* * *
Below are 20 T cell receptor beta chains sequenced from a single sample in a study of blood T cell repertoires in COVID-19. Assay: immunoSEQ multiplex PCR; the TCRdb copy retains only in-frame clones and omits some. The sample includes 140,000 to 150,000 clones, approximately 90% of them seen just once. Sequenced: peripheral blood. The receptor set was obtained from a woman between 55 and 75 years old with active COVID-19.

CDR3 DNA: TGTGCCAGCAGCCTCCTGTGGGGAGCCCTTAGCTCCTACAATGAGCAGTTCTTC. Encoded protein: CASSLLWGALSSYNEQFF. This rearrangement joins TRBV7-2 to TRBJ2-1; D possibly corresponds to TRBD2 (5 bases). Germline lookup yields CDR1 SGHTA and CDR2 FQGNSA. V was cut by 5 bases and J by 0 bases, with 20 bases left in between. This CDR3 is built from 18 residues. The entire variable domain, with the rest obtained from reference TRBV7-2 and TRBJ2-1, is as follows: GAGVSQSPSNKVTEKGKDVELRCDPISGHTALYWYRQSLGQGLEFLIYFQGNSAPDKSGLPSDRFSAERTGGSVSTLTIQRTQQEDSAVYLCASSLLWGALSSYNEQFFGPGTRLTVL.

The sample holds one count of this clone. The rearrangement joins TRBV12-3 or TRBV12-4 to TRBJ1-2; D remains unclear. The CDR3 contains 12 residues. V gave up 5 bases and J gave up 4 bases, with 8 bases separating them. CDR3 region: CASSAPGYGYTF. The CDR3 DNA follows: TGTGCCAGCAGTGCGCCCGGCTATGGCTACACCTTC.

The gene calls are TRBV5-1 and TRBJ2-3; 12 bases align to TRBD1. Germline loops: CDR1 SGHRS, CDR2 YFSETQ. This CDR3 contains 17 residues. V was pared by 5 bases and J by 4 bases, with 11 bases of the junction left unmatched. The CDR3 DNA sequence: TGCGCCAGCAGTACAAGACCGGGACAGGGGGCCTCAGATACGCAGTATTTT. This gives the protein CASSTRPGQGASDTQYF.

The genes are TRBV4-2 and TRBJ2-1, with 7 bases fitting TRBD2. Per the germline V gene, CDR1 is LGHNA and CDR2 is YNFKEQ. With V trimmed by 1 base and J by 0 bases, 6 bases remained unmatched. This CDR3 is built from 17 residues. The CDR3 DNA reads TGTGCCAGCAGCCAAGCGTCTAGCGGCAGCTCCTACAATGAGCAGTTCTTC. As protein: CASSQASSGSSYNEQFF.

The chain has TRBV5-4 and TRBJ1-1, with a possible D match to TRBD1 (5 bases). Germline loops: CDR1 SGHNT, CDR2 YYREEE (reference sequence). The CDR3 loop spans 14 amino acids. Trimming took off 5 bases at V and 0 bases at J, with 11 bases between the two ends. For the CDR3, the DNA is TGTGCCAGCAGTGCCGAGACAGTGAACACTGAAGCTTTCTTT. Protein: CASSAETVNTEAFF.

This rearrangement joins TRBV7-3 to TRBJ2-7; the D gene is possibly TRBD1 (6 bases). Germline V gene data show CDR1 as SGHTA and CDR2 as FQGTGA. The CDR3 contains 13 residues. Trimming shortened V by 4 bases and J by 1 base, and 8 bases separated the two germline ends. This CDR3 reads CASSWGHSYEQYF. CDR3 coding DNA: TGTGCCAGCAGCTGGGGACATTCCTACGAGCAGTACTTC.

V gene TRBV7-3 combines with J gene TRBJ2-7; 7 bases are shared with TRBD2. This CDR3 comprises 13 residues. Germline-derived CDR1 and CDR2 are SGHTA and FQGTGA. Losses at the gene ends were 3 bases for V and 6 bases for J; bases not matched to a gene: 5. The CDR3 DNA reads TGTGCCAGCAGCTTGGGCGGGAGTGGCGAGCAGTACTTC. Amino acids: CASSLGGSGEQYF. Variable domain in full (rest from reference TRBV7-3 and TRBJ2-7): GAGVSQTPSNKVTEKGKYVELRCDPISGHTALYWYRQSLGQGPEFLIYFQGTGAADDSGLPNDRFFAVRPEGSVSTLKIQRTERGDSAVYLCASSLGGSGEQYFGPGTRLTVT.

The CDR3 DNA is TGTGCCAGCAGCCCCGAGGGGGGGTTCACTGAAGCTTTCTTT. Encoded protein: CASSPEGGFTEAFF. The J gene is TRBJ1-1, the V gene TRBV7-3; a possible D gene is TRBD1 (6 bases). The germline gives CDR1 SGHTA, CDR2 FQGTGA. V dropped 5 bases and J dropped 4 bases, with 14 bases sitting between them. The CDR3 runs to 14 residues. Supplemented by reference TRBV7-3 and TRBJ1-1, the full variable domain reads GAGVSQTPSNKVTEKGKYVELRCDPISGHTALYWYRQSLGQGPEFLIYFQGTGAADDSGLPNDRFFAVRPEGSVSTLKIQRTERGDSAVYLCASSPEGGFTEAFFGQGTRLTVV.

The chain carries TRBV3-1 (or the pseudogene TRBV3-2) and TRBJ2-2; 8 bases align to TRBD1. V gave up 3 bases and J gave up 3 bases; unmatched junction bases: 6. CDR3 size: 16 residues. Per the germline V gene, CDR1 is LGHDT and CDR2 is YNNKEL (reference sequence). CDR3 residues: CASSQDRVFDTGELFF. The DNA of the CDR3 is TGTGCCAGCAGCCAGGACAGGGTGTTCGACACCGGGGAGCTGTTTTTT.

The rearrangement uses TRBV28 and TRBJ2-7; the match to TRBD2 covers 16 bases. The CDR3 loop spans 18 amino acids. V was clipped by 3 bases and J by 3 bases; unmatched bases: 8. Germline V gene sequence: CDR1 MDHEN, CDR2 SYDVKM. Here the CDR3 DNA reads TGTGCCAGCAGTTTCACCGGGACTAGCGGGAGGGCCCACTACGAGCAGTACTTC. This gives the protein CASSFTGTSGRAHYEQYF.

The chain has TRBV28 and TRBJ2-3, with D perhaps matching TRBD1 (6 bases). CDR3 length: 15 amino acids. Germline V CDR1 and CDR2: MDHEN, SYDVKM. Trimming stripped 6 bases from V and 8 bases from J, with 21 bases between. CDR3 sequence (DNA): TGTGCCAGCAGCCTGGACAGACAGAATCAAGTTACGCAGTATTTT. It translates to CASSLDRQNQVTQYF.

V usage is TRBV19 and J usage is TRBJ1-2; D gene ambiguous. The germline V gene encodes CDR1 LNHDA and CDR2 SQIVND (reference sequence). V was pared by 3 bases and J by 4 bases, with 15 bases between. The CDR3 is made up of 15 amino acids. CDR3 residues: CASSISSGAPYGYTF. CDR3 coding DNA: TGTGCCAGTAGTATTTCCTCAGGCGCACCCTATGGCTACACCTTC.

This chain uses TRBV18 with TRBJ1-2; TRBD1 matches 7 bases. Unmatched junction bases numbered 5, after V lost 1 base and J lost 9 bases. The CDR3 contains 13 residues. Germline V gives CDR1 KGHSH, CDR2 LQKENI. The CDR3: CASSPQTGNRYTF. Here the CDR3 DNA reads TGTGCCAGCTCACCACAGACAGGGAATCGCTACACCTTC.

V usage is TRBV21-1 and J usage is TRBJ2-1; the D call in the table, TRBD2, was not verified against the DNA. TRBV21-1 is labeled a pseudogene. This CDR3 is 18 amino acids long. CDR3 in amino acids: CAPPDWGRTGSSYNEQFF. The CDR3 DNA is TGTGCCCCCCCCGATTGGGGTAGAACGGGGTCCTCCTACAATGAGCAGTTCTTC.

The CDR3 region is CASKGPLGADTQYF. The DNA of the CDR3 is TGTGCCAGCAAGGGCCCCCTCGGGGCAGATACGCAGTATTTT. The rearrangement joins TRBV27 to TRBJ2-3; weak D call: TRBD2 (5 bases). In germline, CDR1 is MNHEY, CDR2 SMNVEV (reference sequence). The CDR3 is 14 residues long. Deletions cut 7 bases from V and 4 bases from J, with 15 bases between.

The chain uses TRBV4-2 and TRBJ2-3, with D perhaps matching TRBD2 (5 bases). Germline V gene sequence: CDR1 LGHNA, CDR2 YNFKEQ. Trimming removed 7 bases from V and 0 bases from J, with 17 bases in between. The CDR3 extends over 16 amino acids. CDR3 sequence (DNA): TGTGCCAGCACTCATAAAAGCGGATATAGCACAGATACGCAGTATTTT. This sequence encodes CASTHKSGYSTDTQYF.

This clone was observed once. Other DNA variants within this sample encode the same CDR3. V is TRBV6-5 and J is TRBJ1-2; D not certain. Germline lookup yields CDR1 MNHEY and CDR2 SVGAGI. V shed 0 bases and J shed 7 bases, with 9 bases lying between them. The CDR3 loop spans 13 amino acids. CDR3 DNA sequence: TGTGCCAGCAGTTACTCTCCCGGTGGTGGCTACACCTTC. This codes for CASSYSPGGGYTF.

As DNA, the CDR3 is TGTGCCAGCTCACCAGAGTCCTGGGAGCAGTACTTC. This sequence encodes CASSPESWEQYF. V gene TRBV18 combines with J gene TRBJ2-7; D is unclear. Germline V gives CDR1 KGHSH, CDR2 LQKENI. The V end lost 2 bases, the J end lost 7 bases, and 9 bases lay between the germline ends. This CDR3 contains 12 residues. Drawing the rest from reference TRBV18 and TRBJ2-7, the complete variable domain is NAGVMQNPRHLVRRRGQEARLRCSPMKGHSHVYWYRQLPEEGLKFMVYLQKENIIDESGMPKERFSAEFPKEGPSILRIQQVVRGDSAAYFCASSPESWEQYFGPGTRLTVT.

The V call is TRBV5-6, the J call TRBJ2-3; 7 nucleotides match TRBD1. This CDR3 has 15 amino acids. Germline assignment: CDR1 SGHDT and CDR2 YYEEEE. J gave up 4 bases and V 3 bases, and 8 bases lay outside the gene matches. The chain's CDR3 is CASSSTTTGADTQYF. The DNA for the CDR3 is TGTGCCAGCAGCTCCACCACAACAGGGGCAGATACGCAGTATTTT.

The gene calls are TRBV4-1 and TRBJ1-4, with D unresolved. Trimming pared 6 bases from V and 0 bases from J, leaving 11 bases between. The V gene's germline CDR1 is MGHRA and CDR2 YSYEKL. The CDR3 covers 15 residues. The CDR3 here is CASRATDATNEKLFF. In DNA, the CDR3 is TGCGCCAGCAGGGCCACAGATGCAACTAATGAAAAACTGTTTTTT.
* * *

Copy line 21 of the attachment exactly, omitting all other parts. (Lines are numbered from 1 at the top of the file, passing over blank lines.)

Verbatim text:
The gene calls are TRBV4-1 and TRBJ1-4, with D unresolved. Trimming pared 6 bases from V and 0 bases from J, leaving 11 bases between. The V gene's germline CDR1 is MGHRA and CDR2 YSYEKL. The CDR3 covers 15 residues. The CDR3 here is CASRATDATNEKLFF. In DNA, the CDR3 is TGCGCCAGCAGGGCCACAGATGCAACTAATGAAAAACTGTTTTTT.